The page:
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Protect branches from chain saw massacres

They seem almost indestructible, able to withstand everything from sidewalks built flush to their trunks to free-wheeling chain-saw surgery. Trees.

Any way you slice them, they'll survive, right?

Not necessarily. Pruning trees is usually an afterthought _ a boring, back-breaking chore that is too often left to the first guy who comes along carrying a saw.

But when done improperly, pruning not only hurts a tree, it can be costly. An incorrectly pruned tree won't allow high winds to blow through its branches, thus risking damage to the tree and anything near it _ including your house.

Let's say you've got a tree with a lot of dead branches and moss, and you think it could be a hazard to your house or pool the next time a strong storm comes along. Most tree experts say that unless you've got the proper equipment and know what you're doing, you shouldn't tackle the job yourself.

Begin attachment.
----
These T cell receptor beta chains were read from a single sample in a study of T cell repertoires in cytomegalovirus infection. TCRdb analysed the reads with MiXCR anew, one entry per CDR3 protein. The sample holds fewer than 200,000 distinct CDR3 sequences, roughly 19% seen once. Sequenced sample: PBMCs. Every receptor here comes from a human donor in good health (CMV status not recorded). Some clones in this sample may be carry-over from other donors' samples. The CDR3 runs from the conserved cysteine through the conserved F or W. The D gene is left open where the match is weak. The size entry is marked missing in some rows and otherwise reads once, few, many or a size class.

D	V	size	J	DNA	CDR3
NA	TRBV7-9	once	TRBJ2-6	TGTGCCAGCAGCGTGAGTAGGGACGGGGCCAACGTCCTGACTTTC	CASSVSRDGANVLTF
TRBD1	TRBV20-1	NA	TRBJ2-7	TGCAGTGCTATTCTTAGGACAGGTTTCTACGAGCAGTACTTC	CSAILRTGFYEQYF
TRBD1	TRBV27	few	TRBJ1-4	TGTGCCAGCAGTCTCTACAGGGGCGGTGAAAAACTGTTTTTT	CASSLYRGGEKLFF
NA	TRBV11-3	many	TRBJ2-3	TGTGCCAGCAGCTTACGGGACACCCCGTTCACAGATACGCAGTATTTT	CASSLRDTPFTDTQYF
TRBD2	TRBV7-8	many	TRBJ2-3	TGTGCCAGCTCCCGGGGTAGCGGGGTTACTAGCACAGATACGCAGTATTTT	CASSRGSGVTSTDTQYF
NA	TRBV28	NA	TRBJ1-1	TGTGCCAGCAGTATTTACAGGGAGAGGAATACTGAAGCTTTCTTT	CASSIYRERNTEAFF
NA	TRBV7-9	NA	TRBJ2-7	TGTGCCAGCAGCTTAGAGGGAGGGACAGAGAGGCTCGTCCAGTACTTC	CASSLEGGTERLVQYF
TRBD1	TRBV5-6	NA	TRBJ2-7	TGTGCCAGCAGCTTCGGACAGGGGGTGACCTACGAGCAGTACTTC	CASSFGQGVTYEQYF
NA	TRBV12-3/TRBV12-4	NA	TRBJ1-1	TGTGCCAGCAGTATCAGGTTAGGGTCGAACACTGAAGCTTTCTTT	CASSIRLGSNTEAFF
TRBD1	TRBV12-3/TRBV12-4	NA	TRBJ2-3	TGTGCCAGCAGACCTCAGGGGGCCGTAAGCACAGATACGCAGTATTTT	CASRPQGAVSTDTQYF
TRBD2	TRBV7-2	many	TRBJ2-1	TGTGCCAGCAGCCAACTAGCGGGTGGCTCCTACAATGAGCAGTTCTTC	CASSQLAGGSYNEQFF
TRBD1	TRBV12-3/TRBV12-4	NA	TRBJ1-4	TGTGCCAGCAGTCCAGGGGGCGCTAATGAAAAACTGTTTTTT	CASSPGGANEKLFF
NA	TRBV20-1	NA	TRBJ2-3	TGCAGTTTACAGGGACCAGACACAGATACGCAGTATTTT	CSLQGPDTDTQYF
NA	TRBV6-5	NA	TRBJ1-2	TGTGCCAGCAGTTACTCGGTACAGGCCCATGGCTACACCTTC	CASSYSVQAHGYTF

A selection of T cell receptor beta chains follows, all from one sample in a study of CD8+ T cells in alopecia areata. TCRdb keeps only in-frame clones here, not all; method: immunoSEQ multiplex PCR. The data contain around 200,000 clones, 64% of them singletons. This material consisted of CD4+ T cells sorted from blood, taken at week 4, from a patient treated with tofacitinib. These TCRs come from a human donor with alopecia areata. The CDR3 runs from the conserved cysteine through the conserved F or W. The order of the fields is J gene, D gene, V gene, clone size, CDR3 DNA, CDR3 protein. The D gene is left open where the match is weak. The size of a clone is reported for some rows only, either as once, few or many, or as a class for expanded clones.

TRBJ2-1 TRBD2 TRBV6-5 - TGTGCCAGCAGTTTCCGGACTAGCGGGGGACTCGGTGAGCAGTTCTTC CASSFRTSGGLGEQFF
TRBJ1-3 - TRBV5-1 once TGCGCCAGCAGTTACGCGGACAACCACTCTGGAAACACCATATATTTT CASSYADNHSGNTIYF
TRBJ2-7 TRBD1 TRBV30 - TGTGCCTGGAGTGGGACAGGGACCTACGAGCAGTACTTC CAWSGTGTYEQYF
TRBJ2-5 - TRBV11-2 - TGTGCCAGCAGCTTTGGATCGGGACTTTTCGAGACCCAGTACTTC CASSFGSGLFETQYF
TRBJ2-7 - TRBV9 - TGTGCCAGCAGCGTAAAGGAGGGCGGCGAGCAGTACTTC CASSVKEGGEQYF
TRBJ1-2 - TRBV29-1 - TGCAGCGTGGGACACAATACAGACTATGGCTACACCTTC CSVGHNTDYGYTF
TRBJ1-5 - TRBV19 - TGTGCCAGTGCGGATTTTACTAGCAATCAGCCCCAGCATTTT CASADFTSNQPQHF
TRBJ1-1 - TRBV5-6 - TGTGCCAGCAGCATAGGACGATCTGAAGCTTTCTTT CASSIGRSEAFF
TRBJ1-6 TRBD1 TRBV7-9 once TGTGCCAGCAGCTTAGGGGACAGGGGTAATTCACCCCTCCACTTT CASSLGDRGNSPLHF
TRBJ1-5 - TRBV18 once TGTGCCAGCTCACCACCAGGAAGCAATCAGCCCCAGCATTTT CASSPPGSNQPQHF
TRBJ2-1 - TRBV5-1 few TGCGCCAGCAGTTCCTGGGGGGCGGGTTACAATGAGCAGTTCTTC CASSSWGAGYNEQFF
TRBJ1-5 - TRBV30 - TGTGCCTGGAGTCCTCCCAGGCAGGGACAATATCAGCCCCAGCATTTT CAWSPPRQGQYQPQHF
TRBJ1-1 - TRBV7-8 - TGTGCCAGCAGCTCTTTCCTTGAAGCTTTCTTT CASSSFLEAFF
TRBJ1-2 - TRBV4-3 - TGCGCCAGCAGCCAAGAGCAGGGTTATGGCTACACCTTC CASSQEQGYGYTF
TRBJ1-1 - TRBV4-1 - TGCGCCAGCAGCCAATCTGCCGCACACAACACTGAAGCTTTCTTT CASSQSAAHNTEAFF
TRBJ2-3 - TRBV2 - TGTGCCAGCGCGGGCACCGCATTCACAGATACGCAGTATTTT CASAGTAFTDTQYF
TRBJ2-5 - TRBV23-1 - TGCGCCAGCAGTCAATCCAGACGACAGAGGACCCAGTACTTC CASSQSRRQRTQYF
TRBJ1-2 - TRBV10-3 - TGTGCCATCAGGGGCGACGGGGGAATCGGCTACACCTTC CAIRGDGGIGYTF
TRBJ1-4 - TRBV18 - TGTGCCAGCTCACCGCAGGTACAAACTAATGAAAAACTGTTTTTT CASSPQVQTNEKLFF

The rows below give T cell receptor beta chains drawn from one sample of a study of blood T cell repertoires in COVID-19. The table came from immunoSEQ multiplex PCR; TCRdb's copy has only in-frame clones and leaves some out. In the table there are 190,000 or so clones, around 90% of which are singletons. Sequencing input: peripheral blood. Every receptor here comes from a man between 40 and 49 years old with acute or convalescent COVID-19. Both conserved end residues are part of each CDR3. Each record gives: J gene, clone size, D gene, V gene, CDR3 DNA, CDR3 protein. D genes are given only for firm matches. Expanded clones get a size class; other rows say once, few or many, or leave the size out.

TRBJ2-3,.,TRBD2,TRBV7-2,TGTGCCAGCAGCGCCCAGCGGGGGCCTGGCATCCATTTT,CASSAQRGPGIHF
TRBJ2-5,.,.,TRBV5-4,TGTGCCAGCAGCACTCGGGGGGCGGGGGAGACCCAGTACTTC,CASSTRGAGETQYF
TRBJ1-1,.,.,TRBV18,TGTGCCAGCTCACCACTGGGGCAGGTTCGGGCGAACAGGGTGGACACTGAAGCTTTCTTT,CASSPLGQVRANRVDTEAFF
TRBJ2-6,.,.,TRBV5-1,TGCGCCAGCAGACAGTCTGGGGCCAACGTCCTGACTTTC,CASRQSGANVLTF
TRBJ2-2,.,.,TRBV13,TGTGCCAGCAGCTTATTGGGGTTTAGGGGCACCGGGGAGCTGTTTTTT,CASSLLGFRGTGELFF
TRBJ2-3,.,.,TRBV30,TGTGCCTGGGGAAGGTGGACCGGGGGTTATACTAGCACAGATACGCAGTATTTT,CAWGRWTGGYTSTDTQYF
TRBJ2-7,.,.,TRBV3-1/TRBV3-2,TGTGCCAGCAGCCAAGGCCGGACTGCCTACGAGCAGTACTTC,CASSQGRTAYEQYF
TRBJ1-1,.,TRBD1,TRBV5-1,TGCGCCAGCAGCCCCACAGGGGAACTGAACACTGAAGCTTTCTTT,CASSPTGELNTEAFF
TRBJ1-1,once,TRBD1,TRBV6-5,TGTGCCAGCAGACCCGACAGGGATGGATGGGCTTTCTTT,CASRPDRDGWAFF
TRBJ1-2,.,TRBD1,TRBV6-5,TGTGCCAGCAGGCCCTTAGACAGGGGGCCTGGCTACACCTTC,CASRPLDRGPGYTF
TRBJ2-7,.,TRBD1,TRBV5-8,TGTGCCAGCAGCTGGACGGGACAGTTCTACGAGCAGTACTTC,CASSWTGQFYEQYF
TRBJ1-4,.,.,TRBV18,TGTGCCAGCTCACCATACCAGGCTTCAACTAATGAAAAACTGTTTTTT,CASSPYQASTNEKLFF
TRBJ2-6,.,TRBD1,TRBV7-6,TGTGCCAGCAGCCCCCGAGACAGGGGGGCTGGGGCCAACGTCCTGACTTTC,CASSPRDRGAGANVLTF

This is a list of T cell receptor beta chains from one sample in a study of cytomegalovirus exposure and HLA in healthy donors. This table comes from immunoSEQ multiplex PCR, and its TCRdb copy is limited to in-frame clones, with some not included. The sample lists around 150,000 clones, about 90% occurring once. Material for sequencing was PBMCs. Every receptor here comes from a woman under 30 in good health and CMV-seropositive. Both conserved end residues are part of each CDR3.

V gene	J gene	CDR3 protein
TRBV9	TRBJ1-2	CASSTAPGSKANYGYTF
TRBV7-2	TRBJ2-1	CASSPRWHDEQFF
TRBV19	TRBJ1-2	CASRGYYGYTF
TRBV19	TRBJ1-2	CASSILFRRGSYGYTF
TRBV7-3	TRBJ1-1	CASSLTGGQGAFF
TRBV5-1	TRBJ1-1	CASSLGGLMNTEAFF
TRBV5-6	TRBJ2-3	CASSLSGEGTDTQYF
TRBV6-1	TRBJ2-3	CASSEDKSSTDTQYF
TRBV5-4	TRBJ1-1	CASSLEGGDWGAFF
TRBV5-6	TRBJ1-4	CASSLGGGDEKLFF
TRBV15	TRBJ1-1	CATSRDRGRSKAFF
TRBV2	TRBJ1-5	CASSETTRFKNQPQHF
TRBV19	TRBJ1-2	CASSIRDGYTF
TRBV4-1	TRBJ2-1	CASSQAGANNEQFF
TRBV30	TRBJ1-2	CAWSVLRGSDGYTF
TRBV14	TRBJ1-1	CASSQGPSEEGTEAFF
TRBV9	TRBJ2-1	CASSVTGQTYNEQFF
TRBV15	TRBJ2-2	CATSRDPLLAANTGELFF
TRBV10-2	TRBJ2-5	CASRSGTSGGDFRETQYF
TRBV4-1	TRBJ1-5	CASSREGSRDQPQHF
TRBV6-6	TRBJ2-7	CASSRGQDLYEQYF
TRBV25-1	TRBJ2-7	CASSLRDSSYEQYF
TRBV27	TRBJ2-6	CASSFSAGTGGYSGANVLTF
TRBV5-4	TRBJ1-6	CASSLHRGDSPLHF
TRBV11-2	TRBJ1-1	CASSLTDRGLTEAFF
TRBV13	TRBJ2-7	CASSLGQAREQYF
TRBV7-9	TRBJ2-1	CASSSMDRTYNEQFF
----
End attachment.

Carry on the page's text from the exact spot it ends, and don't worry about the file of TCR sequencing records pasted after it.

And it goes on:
That's why tree service companies were invented.

Unfortunately, the tree service industry is not regulated. Anyone with a saw and a spiel can do it.

"A lot of people work with nothing more than a chain saw and a pickup truck," said LaRue Robinson, horticulture agent for the Pinellas County Cooperative Extension Service. "But improperly pruned trees may eventually fall through your house or your neighbor's house.

"There are some good tree people out there," Robinson added. "But we get horror stories all the time. There are a lot of scams, and you have to be careful."

Robinson advises checking with several tree service companies before any work is done and asking three key questions: